10. You have been feeling irritable at home. You cannot focus. You do not finish a book and can not sit through a movie. During the last vacation, you went to bed every night thinking about work.
11. You believe you have a second-rate team. You cannot imagine in what significant way they can grow up and become valuable to themselves and to others. You sometimes do not know what to do with them.
12. You have lost 3 key people in sales and cannot understand why.
13. You had a great ride for three years. You have no idea what the next three years would be like.
14. You do not seem to know the top three weak spots of your business, which when taken, could get you
out of business.
15. You have failed to raise the second round of funding.
16. You know the market is in Europe. You just have not been able to get there. You somehow do not like selling and feel awkward opening doors for sales calls.
17. You did a fantastic job with one customer or in one vertical or in one geo. For 18 months, you have tried but you simply cannot break into others.
18. You feel that you are physically slowing down.
19. You go to the Club during daytime.
20. You know that the business has potential but you feel as if you are a single-engine, two-seater aircraft of World War II vintage.
21. You read comics at work and have caught yourself surfing the Net for trivia. Personal friends drop in while you at work and you enjoy it.
22. Your wife is feeling bitter about how much time you are giving to the family.
23. You missed your flight thrice in the last three months. You feel lethargic to go to work.
24. You do not remember the names of the top people of all your 10 customers.
25. You were cheated thrice in the last one year.
26. You are ten years older than most of your buyers.
27. It has been three years since you started the business. You are obsessive about designing the marketing collaterals by yourself.
28. You hate to travel.
29. You have defaulted in filing statutory returns and pay the taxes even though there was money in the bank.
30. For the third year in a row, you are not profitable.
31. Three of your clients have complained about poor quality and you really do not know how the issue could be fixed – you have yelled at your people but that is not helping.
32. Your competitor is growing faster than you; the industry is growing faster than you as well.
33. Your competitor’s sourcing baffles you.
34. You just did not have time to exercise in the last six months, have not taken a vacation for a year. You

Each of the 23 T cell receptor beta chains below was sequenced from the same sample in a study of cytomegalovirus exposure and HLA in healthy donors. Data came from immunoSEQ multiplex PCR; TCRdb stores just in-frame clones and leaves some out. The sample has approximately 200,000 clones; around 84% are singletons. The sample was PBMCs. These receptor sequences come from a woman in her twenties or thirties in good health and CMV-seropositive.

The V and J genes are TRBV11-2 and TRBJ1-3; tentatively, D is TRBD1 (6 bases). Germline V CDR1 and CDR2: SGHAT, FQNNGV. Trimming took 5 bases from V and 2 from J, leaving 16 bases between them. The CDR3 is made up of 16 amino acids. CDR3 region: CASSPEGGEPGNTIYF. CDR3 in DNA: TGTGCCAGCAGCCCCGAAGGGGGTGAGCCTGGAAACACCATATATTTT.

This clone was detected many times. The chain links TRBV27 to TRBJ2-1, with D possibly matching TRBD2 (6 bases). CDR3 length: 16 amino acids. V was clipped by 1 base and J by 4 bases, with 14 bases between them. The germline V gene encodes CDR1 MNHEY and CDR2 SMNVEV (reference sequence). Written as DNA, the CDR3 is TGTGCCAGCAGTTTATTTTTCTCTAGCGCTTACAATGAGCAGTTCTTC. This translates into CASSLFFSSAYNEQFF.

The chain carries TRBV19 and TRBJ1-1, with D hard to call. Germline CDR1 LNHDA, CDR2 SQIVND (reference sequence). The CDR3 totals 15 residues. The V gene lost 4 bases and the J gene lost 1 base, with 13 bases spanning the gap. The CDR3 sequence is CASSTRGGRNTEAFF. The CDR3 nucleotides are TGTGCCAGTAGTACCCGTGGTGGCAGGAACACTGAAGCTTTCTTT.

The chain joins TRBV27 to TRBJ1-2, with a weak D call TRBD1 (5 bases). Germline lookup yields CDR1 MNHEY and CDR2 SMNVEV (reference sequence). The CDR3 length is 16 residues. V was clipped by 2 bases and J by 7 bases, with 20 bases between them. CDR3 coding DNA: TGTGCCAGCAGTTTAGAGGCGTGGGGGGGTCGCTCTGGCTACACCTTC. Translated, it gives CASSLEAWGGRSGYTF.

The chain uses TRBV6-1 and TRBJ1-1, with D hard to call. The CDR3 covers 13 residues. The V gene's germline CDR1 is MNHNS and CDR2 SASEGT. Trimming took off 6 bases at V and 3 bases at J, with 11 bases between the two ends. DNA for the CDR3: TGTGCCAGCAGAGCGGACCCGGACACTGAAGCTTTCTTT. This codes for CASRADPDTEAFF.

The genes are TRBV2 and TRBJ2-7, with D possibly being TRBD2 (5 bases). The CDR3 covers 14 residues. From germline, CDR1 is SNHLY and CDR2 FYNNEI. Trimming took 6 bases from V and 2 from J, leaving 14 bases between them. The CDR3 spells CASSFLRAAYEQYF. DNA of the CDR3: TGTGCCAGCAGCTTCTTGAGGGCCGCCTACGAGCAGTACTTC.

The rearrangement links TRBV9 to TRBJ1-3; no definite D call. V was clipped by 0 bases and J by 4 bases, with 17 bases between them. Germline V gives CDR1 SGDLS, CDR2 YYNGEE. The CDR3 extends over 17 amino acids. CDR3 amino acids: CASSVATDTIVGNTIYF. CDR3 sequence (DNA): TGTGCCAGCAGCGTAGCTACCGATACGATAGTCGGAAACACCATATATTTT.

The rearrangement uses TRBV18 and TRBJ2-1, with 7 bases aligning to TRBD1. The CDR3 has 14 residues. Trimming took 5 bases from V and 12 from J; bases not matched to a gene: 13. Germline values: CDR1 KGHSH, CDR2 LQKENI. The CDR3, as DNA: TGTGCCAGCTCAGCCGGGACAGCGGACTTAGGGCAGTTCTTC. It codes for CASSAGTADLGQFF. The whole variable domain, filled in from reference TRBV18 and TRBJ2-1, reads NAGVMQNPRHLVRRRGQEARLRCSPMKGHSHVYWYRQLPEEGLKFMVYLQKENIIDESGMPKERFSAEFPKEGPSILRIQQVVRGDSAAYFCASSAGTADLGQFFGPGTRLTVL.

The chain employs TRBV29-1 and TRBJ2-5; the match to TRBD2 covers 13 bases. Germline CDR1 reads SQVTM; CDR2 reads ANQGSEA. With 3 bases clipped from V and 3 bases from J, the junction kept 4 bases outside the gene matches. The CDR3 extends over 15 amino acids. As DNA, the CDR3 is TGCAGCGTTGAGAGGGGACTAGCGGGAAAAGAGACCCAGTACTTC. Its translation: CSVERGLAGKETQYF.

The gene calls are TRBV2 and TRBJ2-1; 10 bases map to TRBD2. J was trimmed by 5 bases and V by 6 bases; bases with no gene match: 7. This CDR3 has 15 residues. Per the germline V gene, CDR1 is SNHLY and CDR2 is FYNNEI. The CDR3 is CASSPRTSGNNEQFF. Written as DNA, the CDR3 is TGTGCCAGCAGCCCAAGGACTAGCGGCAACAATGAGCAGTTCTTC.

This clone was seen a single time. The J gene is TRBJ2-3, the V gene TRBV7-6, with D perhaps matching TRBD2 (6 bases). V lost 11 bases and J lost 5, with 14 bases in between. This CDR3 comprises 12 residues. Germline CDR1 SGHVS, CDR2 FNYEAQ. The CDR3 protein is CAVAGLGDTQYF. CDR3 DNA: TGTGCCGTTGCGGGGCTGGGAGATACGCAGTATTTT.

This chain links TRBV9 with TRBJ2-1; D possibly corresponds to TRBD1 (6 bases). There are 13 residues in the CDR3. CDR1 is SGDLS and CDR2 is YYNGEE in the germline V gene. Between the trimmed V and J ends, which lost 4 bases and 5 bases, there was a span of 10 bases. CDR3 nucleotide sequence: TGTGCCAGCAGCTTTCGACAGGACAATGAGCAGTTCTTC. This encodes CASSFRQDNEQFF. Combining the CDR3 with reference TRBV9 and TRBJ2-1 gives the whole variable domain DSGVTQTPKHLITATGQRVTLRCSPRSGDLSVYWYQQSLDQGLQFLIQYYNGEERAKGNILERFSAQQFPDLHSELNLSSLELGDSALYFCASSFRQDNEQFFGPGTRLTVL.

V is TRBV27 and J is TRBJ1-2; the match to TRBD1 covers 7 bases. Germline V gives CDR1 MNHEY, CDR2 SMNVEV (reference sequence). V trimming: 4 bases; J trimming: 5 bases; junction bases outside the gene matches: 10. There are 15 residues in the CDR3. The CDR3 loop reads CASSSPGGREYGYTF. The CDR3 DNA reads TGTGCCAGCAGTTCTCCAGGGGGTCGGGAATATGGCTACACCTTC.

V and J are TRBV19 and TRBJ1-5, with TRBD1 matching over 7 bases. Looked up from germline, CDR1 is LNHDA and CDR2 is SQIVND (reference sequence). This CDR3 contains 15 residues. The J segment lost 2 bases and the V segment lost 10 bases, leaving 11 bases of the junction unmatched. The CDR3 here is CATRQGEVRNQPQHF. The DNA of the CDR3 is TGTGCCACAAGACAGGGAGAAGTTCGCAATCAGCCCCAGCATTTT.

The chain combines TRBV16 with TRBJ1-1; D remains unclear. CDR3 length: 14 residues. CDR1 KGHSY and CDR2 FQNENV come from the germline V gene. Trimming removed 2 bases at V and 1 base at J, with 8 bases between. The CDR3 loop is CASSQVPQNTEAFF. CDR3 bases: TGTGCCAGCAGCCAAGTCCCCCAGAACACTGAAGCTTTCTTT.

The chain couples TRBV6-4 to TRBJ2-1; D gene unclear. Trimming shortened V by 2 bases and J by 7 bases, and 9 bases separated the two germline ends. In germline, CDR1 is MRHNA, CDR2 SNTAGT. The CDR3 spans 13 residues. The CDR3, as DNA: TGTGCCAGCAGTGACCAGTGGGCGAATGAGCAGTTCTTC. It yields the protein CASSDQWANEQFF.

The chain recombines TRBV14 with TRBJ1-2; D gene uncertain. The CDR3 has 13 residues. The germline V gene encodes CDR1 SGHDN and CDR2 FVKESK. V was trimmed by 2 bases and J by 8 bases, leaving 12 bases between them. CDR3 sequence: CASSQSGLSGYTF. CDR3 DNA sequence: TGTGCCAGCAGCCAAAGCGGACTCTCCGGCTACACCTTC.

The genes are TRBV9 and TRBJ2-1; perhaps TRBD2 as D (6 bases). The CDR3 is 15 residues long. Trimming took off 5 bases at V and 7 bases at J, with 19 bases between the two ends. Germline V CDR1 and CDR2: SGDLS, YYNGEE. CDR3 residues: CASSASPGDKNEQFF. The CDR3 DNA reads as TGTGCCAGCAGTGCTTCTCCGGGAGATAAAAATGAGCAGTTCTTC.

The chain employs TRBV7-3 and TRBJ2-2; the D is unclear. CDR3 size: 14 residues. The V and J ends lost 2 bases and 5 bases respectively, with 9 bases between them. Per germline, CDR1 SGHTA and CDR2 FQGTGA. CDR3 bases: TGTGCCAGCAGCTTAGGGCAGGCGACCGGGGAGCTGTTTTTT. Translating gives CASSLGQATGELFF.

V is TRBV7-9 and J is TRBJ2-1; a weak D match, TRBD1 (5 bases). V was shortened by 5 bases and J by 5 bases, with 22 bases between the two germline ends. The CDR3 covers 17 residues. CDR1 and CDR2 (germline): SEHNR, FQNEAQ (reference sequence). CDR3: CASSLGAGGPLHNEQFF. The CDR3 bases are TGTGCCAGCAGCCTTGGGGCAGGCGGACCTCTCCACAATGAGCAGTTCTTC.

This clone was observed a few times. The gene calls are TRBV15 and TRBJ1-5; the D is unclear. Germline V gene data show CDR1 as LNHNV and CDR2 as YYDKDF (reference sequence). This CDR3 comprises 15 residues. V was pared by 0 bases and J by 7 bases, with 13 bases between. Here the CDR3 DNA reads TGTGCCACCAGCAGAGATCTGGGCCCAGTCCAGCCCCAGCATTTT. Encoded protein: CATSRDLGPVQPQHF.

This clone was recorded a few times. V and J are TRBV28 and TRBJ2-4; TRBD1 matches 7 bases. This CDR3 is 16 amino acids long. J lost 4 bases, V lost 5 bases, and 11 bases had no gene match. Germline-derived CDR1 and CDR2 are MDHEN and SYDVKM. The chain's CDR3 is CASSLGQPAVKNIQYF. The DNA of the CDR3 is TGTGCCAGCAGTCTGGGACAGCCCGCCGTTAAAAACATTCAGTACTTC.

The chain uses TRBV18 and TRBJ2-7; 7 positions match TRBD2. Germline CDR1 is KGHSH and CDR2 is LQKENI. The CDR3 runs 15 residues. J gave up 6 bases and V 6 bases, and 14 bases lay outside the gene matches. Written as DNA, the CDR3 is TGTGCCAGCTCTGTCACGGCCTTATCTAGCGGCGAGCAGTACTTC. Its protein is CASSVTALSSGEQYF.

do not have an active hobby and have not helped with the children’s homework as far back as you can
35. You have not invested in R&D in the last three years after finding success with the initial product and your competition is doubling their R&D investment.
36. You do not get any Press, your competitor does. You do not know why.
37. You have not learnt any new word in the last one year. You have not gone to a new tradeshow in the same period. You have not added any new book to your reading list. You have not landed in a new airport in the same period.
38. You have the same set of professional friends and you discuss the same thing over beer.
39. You have not met a customer in the last three months. You do not feel like.
40. You know three positions need filling up in your company. You believe you need to meet the candidates yourself. You simply did not have the time.
The problem with being an entrepreneur and a CEO is that you are a Type-A personality, it is your own show and no one will come to shape your career for you. You have to read the signs, watch yourself and make way for more competent people. If you do not vacate your existing ground, how would you take a new one?
“Overall, the job of a CEO”, says my long-time friend and Professor at the Penn State University, Ragu Garud, “is to lead. It is not to fight fires. Leading requires the ability to create frameworks that others may use and that needs energy, power and connections”. Further away you are from that state, lesser you are doing your real job. It isprobably time to consider “planned abandonment”
With that, Merry Christmas and a Happy New Year to all my readers. I will connect with you all in 2009!